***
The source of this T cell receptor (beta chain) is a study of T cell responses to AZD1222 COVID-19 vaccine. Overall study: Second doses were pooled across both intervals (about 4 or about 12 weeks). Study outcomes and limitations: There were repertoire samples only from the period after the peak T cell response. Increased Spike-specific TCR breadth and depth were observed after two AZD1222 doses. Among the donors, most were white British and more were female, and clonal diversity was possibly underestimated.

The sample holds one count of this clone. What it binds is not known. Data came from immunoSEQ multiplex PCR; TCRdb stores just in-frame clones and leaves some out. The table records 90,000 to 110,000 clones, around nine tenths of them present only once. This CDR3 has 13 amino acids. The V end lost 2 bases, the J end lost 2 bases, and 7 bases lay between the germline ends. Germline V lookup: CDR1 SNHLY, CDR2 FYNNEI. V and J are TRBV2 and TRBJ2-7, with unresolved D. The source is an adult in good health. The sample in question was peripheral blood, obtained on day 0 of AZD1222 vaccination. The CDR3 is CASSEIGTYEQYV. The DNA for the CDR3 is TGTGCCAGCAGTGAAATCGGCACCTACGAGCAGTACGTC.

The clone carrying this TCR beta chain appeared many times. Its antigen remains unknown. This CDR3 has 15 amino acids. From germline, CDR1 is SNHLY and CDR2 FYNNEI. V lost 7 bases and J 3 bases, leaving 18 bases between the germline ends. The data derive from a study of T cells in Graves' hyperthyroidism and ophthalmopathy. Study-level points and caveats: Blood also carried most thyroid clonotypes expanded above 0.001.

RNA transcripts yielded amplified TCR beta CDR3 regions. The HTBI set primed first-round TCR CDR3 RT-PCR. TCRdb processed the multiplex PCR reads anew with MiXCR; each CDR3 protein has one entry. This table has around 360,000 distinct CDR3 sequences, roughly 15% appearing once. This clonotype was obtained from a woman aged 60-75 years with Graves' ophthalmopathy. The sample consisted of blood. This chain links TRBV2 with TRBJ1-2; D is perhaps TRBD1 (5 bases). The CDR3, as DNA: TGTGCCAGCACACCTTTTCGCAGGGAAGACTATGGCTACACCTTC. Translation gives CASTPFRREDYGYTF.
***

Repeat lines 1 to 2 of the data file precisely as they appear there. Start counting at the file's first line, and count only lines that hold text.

The source of this T cell receptor (beta chain) is a study of T cell responses to AZD1222 COVID-19 vaccine. Overall study: Second doses were pooled across both intervals (about 4 or about 12 weeks). Study outcomes and limitations: There were repertoire samples only from the period after the peak T cell response. Increased Spike-specific TCR breadth and depth were observed after two AZD1222 doses. Among the donors, most were white British and more were female, and clonal diversity was possibly underestimated.

The sample holds one count of this clone. What it binds is not known. Data came from immunoSEQ multiplex PCR; TCRdb stores just in-frame clones and leaves some out. The table records 90,000 to 110,000 clones, around nine tenths of them present only once. This CDR3 has 13 amino acids. The V end lost 2 bases, the J end lost 2 bases, and 7 bases lay between the germline ends. Germline V lookup: CDR1 SNHLY, CDR2 FYNNEI. V and J are TRBV2 and TRBJ2-7, with unresolved D. The source is an adult in good health. The sample in question was peripheral blood, obtained on day 0 of AZD1222 vaccination. The CDR3 is CASSEIGTYEQYV. The DNA for the CDR3 is TGTGCCAGCAGTGAAATCGGCACCTACGAGCAGTACGTC.